Wandering around Wigan left and then left out of Wigan Wallgate ending up on the corner of Dorning Street, there’s a big red brick building.
Where all this went on in 1946.
And all this went on too!
I only worked there very briefly in 1965, to do my Test Desk Training. It was a pleasant, if too hot, place to work: I remember being taken out for lunch at the Grand on my first day – very nice!
One peculiarity, which always stuck in my mind, was the canteen, upstairs, where the men all clung to one side, and the women to the other, never saw that anywhere else.
I was a telephonist 1961 -1968, I married a telephone engineer, you are right about the canteen or kitchen upstairs. When I first started after I’d finished my training I was sent down to the test desk for a long stand. Being a naive little thing I did as I was told, then sent out for some sky hooks and hen party hens, the girls I worked with were a great bunch we had ball best working years of my life, still friends with some of the telephonists I worked with – happy days.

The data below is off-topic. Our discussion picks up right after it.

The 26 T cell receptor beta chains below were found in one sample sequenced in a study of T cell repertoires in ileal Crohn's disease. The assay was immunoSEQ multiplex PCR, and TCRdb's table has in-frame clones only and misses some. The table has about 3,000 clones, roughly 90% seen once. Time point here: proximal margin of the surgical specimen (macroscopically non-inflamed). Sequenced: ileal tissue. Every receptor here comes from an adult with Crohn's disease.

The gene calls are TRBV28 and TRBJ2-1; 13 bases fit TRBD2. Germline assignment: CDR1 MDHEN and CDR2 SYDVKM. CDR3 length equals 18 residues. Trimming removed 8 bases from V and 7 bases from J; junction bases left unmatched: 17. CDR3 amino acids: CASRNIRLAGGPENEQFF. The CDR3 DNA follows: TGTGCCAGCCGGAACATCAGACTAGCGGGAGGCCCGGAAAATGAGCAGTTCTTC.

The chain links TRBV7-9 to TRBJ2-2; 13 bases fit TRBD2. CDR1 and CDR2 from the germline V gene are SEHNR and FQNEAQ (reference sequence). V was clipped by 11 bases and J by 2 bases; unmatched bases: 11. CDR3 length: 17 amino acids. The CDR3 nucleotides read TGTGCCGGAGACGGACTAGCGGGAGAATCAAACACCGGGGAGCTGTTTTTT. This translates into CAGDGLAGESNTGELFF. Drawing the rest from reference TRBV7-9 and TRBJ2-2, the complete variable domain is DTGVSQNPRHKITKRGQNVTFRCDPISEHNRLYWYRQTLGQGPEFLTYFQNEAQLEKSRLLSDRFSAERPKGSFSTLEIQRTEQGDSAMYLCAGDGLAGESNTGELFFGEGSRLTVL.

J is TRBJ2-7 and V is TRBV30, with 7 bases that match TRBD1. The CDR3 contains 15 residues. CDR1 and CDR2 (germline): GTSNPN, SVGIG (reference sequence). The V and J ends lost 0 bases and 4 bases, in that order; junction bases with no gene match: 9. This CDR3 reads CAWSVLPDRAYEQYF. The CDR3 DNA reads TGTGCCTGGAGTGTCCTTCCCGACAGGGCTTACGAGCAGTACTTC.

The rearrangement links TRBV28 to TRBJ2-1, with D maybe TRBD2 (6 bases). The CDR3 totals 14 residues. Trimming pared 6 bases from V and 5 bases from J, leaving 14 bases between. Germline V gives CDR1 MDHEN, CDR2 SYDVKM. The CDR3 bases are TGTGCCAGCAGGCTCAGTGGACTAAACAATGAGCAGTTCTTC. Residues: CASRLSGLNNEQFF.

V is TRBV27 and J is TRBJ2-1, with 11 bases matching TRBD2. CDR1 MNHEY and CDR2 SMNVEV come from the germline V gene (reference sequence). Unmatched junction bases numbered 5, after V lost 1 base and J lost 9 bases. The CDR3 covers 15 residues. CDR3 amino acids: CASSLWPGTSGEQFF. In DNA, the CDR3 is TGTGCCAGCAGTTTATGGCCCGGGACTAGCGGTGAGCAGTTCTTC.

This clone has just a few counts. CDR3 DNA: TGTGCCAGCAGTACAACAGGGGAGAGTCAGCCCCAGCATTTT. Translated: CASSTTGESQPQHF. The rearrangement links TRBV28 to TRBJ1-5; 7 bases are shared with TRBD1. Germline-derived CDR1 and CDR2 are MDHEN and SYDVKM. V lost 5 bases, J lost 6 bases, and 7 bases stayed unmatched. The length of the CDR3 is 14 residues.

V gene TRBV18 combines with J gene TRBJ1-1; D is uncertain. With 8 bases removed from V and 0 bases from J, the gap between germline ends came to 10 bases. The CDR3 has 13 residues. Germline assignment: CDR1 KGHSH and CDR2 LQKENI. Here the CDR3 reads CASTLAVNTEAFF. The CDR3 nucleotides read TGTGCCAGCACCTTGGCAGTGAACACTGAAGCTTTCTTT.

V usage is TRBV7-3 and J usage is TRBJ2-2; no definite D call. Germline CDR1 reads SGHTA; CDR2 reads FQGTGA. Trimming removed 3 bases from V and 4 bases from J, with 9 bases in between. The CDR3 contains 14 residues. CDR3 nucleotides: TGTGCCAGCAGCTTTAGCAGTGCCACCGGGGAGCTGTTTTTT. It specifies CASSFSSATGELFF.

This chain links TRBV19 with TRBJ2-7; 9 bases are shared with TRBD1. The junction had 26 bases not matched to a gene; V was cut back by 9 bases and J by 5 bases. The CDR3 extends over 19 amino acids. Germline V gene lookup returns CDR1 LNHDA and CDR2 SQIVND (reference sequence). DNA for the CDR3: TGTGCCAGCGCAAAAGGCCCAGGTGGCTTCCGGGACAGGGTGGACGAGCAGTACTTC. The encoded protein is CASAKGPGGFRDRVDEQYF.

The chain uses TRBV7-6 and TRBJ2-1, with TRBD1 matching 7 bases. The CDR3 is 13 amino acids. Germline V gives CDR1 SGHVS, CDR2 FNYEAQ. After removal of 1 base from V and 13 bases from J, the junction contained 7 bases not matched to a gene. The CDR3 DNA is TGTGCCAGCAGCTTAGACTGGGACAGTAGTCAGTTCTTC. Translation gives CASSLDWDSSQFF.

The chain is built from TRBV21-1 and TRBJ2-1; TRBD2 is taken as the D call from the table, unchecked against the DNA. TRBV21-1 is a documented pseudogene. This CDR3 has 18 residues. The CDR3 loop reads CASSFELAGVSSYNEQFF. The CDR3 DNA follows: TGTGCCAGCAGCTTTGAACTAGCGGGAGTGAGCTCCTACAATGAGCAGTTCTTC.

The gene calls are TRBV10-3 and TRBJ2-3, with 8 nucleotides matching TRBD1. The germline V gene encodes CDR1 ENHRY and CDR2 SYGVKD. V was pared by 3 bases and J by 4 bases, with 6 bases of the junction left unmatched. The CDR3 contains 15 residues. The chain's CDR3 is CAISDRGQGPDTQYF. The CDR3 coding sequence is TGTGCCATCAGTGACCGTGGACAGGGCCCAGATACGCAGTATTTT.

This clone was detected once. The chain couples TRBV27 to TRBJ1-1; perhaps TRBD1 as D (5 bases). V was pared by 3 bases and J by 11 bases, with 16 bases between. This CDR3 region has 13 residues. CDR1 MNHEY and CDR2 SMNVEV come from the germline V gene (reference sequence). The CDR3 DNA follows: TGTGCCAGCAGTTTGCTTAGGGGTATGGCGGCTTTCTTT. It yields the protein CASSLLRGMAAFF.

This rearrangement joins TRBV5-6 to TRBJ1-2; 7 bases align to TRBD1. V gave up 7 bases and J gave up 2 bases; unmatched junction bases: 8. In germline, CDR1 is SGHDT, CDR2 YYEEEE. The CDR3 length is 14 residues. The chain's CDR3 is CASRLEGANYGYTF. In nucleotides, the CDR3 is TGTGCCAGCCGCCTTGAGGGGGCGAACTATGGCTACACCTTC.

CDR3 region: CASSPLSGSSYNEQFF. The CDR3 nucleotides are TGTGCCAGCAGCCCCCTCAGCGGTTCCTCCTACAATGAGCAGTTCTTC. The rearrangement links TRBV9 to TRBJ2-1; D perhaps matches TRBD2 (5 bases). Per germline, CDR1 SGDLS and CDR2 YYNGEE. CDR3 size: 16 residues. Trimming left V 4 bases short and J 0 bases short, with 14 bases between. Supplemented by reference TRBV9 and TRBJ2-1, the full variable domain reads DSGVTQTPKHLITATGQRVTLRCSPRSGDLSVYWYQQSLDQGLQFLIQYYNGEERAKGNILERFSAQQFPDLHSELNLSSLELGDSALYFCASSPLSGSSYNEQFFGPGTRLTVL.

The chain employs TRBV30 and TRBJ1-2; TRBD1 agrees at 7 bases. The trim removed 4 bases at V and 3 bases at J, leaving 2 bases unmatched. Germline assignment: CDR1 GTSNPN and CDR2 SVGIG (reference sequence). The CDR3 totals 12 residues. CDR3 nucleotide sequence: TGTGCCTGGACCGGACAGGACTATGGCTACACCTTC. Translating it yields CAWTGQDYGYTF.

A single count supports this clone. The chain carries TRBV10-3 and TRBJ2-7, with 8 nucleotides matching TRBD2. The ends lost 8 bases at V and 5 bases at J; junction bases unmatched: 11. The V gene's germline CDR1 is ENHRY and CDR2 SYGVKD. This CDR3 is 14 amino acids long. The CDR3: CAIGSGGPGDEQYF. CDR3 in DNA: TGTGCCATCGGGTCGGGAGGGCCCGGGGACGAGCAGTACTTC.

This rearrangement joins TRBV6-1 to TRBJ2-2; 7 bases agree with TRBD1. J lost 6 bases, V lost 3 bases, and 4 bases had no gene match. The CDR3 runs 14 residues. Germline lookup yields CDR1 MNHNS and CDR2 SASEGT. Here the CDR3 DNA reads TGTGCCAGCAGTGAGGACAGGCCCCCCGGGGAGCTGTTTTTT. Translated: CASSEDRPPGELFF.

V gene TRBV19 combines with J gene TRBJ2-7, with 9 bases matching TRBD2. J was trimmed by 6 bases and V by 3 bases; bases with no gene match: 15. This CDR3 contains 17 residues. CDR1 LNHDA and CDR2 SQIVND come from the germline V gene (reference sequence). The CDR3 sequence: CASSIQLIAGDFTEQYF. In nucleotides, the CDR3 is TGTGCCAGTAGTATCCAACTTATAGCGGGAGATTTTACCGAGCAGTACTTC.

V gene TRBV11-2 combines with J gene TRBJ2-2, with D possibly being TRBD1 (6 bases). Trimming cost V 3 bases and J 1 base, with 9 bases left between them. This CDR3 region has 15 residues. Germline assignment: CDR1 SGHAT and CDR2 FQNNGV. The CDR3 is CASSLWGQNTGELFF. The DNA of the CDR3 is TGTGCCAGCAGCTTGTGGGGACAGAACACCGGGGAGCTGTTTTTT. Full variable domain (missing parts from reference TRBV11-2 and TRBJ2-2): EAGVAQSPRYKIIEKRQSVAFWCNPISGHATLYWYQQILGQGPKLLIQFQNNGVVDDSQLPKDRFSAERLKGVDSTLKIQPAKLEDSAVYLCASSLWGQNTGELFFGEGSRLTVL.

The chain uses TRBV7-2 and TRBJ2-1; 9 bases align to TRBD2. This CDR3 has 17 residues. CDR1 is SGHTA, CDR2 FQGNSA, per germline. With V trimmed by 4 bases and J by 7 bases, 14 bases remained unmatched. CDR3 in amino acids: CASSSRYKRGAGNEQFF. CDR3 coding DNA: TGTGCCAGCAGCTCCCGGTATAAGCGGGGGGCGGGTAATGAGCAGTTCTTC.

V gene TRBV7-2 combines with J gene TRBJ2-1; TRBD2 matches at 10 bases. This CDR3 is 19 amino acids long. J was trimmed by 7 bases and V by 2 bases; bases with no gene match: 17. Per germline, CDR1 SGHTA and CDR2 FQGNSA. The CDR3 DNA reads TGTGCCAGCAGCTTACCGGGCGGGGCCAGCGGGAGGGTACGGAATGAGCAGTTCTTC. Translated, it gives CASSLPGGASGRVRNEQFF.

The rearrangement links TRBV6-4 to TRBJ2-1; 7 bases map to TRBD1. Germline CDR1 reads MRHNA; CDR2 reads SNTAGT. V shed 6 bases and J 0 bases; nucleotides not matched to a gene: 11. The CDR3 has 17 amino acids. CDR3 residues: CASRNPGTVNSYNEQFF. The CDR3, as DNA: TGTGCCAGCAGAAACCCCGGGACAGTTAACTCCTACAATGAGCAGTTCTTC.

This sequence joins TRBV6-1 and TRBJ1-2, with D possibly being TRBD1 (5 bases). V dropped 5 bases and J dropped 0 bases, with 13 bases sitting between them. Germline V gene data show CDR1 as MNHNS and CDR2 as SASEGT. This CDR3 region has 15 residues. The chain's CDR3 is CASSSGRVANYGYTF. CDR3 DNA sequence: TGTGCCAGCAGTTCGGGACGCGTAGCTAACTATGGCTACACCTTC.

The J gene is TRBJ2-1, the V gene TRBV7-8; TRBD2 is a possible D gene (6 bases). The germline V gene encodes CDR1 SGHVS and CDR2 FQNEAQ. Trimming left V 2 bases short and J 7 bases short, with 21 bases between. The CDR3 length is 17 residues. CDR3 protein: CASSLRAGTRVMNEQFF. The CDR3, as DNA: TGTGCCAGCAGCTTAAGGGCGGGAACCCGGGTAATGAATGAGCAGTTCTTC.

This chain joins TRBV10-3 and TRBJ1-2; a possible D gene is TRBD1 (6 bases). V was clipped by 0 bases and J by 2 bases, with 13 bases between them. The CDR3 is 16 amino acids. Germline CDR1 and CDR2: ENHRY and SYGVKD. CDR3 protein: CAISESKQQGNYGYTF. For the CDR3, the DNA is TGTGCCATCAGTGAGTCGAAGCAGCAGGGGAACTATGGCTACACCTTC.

Walking down Dorning Street one day going back to work and on the pavement outside the Grand there was a half crown. Tried to pick it up to howls of laughter. The lads in the telephone exchange opposite had welded a nail to it and pushed it in the ground between the paving flags. Very funny, and no I didn’t get it out.
hen you notice that there’s a Sixties’ neighbour.
With narrow windows and inset light and dark tan tiles.
Prior to the exchange of telecommunications’ messages, the site was preoccupied by the exchange of partisan residents with a predilection for particular political persuasions.
Let’s back track along Dorning Street and follow the aroma of Uncle Joe’s Mint Balls – to the Santus Works and beyond.
There stands a concrete behemoth.
Which has of late been beset with particular problems of its own.
Minefield of lager cans near Wigan school sparks worry Wigan councillors.
They are on a mission to stop the grounds of a derelict building, which lies just yards away from a school, being used as a drinking den.
Though in fairness I was witness to neither a minefield or drinking den – just a telephone exchange.